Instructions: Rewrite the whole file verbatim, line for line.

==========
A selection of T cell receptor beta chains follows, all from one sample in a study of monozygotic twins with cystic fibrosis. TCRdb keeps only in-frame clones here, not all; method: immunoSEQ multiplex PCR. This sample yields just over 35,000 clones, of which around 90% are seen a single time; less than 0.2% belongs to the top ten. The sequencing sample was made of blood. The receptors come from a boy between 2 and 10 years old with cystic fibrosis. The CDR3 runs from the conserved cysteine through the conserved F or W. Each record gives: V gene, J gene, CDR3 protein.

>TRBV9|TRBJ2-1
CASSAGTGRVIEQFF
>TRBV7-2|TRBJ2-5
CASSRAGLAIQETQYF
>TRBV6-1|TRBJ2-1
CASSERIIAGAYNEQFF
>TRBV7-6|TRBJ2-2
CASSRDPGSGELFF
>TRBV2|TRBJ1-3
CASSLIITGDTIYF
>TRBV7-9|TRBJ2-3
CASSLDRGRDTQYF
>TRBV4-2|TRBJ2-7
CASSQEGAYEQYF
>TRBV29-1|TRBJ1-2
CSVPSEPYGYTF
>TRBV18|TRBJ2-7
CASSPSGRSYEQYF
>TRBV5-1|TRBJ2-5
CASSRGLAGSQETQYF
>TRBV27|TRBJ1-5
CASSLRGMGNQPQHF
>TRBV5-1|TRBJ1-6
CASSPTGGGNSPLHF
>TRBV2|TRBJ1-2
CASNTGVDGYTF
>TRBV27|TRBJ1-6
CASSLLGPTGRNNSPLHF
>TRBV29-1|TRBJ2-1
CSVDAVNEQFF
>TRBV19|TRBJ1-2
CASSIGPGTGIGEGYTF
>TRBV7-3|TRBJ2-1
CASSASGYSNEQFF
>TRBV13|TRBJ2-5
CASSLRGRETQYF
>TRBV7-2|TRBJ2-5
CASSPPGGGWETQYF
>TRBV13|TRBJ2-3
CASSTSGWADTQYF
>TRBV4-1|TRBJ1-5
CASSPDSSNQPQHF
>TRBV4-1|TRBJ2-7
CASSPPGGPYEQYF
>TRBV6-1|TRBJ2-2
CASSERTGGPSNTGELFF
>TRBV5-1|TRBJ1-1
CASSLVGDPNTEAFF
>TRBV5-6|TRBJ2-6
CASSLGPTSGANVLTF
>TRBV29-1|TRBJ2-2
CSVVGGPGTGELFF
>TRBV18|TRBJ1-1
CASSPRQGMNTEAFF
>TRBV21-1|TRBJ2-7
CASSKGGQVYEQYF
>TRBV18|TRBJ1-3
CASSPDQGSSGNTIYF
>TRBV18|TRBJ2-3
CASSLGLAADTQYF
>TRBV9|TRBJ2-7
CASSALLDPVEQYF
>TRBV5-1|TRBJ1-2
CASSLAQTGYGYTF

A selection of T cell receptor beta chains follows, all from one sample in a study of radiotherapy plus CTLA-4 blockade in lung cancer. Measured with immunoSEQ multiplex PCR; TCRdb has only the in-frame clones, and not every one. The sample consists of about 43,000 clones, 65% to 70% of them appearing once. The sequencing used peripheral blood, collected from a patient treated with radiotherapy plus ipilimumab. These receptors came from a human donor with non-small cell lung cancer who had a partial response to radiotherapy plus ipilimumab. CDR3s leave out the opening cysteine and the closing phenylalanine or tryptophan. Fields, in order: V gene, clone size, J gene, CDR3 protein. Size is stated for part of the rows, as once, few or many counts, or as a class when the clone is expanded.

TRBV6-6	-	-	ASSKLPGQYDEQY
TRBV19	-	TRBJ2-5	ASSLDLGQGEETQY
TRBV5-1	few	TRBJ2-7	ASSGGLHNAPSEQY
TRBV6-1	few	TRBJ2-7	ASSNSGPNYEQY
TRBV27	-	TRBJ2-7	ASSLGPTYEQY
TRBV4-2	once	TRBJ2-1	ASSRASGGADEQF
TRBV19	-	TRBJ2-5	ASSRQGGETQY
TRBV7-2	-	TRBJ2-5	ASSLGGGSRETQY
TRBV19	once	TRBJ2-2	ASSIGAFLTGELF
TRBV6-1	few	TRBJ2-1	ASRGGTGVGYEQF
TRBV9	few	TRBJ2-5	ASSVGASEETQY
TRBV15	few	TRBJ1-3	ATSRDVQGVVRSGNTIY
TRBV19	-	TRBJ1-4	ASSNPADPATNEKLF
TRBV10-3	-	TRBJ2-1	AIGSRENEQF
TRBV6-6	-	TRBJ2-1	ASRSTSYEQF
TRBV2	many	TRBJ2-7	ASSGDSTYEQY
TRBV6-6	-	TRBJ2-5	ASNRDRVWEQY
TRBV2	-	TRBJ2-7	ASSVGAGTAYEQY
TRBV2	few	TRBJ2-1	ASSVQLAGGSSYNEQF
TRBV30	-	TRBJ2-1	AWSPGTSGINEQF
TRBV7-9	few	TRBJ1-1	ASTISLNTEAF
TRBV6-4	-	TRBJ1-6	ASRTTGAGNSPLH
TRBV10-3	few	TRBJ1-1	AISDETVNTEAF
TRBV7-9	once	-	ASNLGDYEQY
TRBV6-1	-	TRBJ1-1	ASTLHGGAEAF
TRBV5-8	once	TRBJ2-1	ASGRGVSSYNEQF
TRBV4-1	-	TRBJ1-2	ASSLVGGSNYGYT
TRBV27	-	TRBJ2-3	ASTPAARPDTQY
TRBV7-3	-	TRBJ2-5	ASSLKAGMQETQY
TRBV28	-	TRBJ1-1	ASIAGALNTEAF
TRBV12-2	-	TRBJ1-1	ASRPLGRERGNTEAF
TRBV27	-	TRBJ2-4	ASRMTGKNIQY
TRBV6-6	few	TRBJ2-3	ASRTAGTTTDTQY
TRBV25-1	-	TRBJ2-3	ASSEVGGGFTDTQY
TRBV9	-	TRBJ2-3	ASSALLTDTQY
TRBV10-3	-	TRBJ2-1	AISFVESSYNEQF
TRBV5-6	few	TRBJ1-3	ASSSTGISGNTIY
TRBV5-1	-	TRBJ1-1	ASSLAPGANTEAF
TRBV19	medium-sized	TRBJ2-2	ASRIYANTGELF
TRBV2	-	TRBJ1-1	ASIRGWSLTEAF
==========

A selection of T cell receptor beta chains follows, all from one sample in a study of monozygotic twins with cystic fibrosis. TCRdb keeps only in-frame clones here, not all; method: immunoSEQ multiplex PCR. This sample yields just over 35,000 clones, of which around 90% are seen a single time; less than 0.2% belongs to the top ten. The sequencing sample was made of blood. The receptors come from a boy between 2 and 10 years old with cystic fibrosis. The CDR3 runs from the conserved cysteine through the conserved F or W. Each record gives: V gene, J gene, CDR3 protein.

>TRBV9|TRBJ2-1
CASSAGTGRVIEQFF
>TRBV7-2|TRBJ2-5
CASSRAGLAIQETQYF
>TRBV6-1|TRBJ2-1
CASSERIIAGAYNEQFF
>TRBV7-6|TRBJ2-2
CASSRDPGSGELFF
>TRBV2|TRBJ1-3
CASSLIITGDTIYF
>TRBV7-9|TRBJ2-3
CASSLDRGRDTQYF
>TRBV4-2|TRBJ2-7
CASSQEGAYEQYF
>TRBV29-1|TRBJ1-2
CSVPSEPYGYTF
>TRBV18|TRBJ2-7
CASSPSGRSYEQYF
>TRBV5-1|TRBJ2-5
CASSRGLAGSQETQYF
>TRBV27|TRBJ1-5
CASSLRGMGNQPQHF
>TRBV5-1|TRBJ1-6
CASSPTGGGNSPLHF
>TRBV2|TRBJ1-2
CASNTGVDGYTF
>TRBV27|TRBJ1-6
CASSLLGPTGRNNSPLHF
>TRBV29-1|TRBJ2-1
CSVDAVNEQFF
>TRBV19|TRBJ1-2
CASSIGPGTGIGEGYTF
>TRBV7-3|TRBJ2-1
CASSASGYSNEQFF
>TRBV13|TRBJ2-5
CASSLRGRETQYF
>TRBV7-2|TRBJ2-5
CASSPPGGGWETQYF
>TRBV13|TRBJ2-3
CASSTSGWADTQYF
>TRBV4-1|TRBJ1-5
CASSPDSSNQPQHF
>TRBV4-1|TRBJ2-7
CASSPPGGPYEQYF
>TRBV6-1|TRBJ2-2
CASSERTGGPSNTGELFF
>TRBV5-1|TRBJ1-1
CASSLVGDPNTEAFF
>TRBV5-6|TRBJ2-6
CASSLGPTSGANVLTF
>TRBV29-1|TRBJ2-2
CSVVGGPGTGELFF
>TRBV18|TRBJ1-1
CASSPRQGMNTEAFF
>TRBV21-1|TRBJ2-7
CASSKGGQVYEQYF
>TRBV18|TRBJ1-3
CASSPDQGSSGNTIYF
>TRBV18|TRBJ2-3
CASSLGLAADTQYF
>TRBV9|TRBJ2-7
CASSALLDPVEQYF
>TRBV5-1|TRBJ1-2
CASSLAQTGYGYTF

A selection of T cell receptor beta chains follows, all from one sample in a study of radiotherapy plus CTLA-4 blockade in lung cancer. Measured with immunoSEQ multiplex PCR; TCRdb has only the in-frame clones, and not every one. The sample consists of about 43,000 clones, 65% to 70% of them appearing once. The sequencing used peripheral blood, collected from a patient treated with radiotherapy plus ipilimumab. These receptors came from a human donor with non-small cell lung cancer who had a partial response to radiotherapy plus ipilimumab. CDR3s leave out the opening cysteine and the closing phenylalanine or tryptophan. Fields, in order: V gene, clone size, J gene, CDR3 protein. Size is stated for part of the rows, as once, few or many counts, or as a class when the clone is expanded.

TRBV6-6	-	-	ASSKLPGQYDEQY
TRBV19	-	TRBJ2-5	ASSLDLGQGEETQY
TRBV5-1	few	TRBJ2-7	ASSGGLHNAPSEQY
TRBV6-1	few	TRBJ2-7	ASSNSGPNYEQY
TRBV27	-	TRBJ2-7	ASSLGPTYEQY
TRBV4-2	once	TRBJ2-1	ASSRASGGADEQF
TRBV19	-	TRBJ2-5	ASSRQGGETQY
TRBV7-2	-	TRBJ2-5	ASSLGGGSRETQY
TRBV19	once	TRBJ2-2	ASSIGAFLTGELF
TRBV6-1	few	TRBJ2-1	ASRGGTGVGYEQF
TRBV9	few	TRBJ2-5	ASSVGASEETQY
TRBV15	few	TRBJ1-3	ATSRDVQGVVRSGNTIY
TRBV19	-	TRBJ1-4	ASSNPADPATNEKLF
TRBV10-3	-	TRBJ2-1	AIGSRENEQF
TRBV6-6	-	TRBJ2-1	ASRSTSYEQF
TRBV2	many	TRBJ2-7	ASSGDSTYEQY
TRBV6-6	-	TRBJ2-5	ASNRDRVWEQY
TRBV2	-	TRBJ2-7	ASSVGAGTAYEQY
TRBV2	few	TRBJ2-1	ASSVQLAGGSSYNEQF
TRBV30	-	TRBJ2-1	AWSPGTSGINEQF
TRBV7-9	few	TRBJ1-1	ASTISLNTEAF
TRBV6-4	-	TRBJ1-6	ASRTTGAGNSPLH
TRBV10-3	few	TRBJ1-1	AISDETVNTEAF
TRBV7-9	once	-	ASNLGDYEQY
TRBV6-1	-	TRBJ1-1	ASTLHGGAEAF
TRBV5-8	once	TRBJ2-1	ASGRGVSSYNEQF
TRBV4-1	-	TRBJ1-2	ASSLVGGSNYGYT
TRBV27	-	TRBJ2-3	ASTPAARPDTQY
TRBV7-3	-	TRBJ2-5	ASSLKAGMQETQY
TRBV28	-	TRBJ1-1	ASIAGALNTEAF
TRBV12-2	-	TRBJ1-1	ASRPLGRERGNTEAF
TRBV27	-	TRBJ2-4	ASRMTGKNIQY
TRBV6-6	few	TRBJ2-3	ASRTAGTTTDTQY
TRBV25-1	-	TRBJ2-3	ASSEVGGGFTDTQY
TRBV9	-	TRBJ2-3	ASSALLTDTQY
TRBV10-3	-	TRBJ2-1	AISFVESSYNEQF
TRBV5-6	few	TRBJ1-3	ASSSTGISGNTIY
TRBV5-1	-	TRBJ1-1	ASSLAPGANTEAF
TRBV19	medium-sized	TRBJ2-2	ASRIYANTGELF
TRBV2	-	TRBJ1-1	ASIRGWSLTEAF